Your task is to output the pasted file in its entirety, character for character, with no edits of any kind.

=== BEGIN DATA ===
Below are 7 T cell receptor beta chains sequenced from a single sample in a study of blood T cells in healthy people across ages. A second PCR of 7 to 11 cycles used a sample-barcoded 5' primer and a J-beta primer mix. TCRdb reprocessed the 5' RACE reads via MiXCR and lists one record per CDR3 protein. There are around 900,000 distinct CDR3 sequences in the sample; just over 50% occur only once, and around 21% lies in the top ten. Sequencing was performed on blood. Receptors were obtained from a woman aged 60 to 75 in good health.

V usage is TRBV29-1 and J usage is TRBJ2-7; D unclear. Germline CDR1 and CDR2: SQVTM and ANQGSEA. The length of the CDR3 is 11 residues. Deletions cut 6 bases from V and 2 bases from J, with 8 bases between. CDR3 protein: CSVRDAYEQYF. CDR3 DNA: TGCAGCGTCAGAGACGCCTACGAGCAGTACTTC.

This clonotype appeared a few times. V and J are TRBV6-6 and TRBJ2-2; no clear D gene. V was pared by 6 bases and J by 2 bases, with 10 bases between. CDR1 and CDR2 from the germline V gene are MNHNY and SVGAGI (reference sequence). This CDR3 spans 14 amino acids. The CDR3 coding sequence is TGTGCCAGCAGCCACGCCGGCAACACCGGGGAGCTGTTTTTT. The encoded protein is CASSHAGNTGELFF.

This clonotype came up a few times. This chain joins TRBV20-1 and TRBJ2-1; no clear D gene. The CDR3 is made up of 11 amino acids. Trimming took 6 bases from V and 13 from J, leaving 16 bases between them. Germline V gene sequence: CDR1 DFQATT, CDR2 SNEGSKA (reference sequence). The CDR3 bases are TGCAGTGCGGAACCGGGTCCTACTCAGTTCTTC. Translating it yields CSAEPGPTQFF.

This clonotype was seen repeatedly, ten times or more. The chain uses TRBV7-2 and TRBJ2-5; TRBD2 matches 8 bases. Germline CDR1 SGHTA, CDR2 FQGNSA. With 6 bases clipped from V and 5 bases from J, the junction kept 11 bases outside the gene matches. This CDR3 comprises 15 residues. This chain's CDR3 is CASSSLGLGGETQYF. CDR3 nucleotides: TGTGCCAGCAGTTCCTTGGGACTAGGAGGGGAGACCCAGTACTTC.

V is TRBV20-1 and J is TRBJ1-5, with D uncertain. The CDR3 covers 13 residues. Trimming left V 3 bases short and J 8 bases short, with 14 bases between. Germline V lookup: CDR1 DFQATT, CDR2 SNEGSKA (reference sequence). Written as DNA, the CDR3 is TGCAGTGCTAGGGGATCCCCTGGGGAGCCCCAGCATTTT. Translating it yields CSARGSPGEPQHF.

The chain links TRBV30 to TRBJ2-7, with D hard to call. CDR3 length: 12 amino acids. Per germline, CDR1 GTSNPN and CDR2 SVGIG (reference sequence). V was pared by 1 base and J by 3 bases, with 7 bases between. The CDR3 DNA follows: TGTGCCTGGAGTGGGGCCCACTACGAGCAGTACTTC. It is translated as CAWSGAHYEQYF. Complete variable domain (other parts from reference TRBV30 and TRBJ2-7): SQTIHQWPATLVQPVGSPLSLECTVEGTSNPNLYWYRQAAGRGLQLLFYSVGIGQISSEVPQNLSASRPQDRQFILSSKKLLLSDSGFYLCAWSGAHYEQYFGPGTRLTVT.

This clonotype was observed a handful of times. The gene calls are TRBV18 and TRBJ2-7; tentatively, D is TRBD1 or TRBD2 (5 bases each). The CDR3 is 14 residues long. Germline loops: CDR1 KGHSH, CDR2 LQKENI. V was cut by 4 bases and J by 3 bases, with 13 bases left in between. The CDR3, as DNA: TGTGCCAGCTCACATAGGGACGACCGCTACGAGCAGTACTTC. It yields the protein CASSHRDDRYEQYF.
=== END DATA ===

Below are 7 T cell receptor beta chains sequenced from a single sample in a study of blood T cells in healthy people across ages. A second PCR of 7 to 11 cycles used a sample-barcoded 5' primer and a J-beta primer mix. TCRdb reprocessed the 5' RACE reads via MiXCR and lists one record per CDR3 protein. There are around 900,000 distinct CDR3 sequences in the sample; just over 50% occur only once, and around 21% lies in the top ten. Sequencing was performed on blood. Receptors were obtained from a woman aged 60 to 75 in good health.

V usage is TRBV29-1 and J usage is TRBJ2-7; D unclear. Germline CDR1 and CDR2: SQVTM and ANQGSEA. The length of the CDR3 is 11 residues. Deletions cut 6 bases from V and 2 bases from J, with 8 bases between. CDR3 protein: CSVRDAYEQYF. CDR3 DNA: TGCAGCGTCAGAGACGCCTACGAGCAGTACTTC.

This clonotype appeared a few times. V and J are TRBV6-6 and TRBJ2-2; no clear D gene. V was pared by 6 bases and J by 2 bases, with 10 bases between. CDR1 and CDR2 from the germline V gene are MNHNY and SVGAGI (reference sequence). This CDR3 spans 14 amino acids. The CDR3 coding sequence is TGTGCCAGCAGCCACGCCGGCAACACCGGGGAGCTGTTTTTT. The encoded protein is CASSHAGNTGELFF.

This clonotype came up a few times. This chain joins TRBV20-1 and TRBJ2-1; no clear D gene. The CDR3 is made up of 11 amino acids. Trimming took 6 bases from V and 13 from J, leaving 16 bases between them. Germline V gene sequence: CDR1 DFQATT, CDR2 SNEGSKA (reference sequence). The CDR3 bases are TGCAGTGCGGAACCGGGTCCTACTCAGTTCTTC. Translating it yields CSAEPGPTQFF.

This clonotype was seen repeatedly, ten times or more. The chain uses TRBV7-2 and TRBJ2-5; TRBD2 matches 8 bases. Germline CDR1 SGHTA, CDR2 FQGNSA. With 6 bases clipped from V and 5 bases from J, the junction kept 11 bases outside the gene matches. This CDR3 comprises 15 residues. This chain's CDR3 is CASSSLGLGGETQYF. CDR3 nucleotides: TGTGCCAGCAGTTCCTTGGGACTAGGAGGGGAGACCCAGTACTTC.

V is TRBV20-1 and J is TRBJ1-5, with D uncertain. The CDR3 covers 13 residues. Trimming left V 3 bases short and J 8 bases short, with 14 bases between. Germline V lookup: CDR1 DFQATT, CDR2 SNEGSKA (reference sequence). Written as DNA, the CDR3 is TGCAGTGCTAGGGGATCCCCTGGGGAGCCCCAGCATTTT. Translating it yields CSARGSPGEPQHF.

The chain links TRBV30 to TRBJ2-7, with D hard to call. CDR3 length: 12 amino acids. Per germline, CDR1 GTSNPN and CDR2 SVGIG (reference sequence). V was pared by 1 base and J by 3 bases, with 7 bases between. The CDR3 DNA follows: TGTGCCTGGAGTGGGGCCCACTACGAGCAGTACTTC. It is translated as CAWSGAHYEQYF. Complete variable domain (other parts from reference TRBV30 and TRBJ2-7): SQTIHQWPATLVQPVGSPLSLECTVEGTSNPNLYWYRQAAGRGLQLLFYSVGIGQISSEVPQNLSASRPQDRQFILSSKKLLLSDSGFYLCAWSGAHYEQYFGPGTRLTVT.

This clonotype was observed a handful of times. The gene calls are TRBV18 and TRBJ2-7; tentatively, D is TRBD1 or TRBD2 (5 bases each). The CDR3 is 14 residues long. Germline loops: CDR1 KGHSH, CDR2 LQKENI. V was cut by 4 bases and J by 3 bases, with 13 bases left in between. The CDR3, as DNA: TGTGCCAGCTCACATAGGGACGACCGCTACGAGCAGTACTTC. It yields the protein CASSHRDDRYEQYF.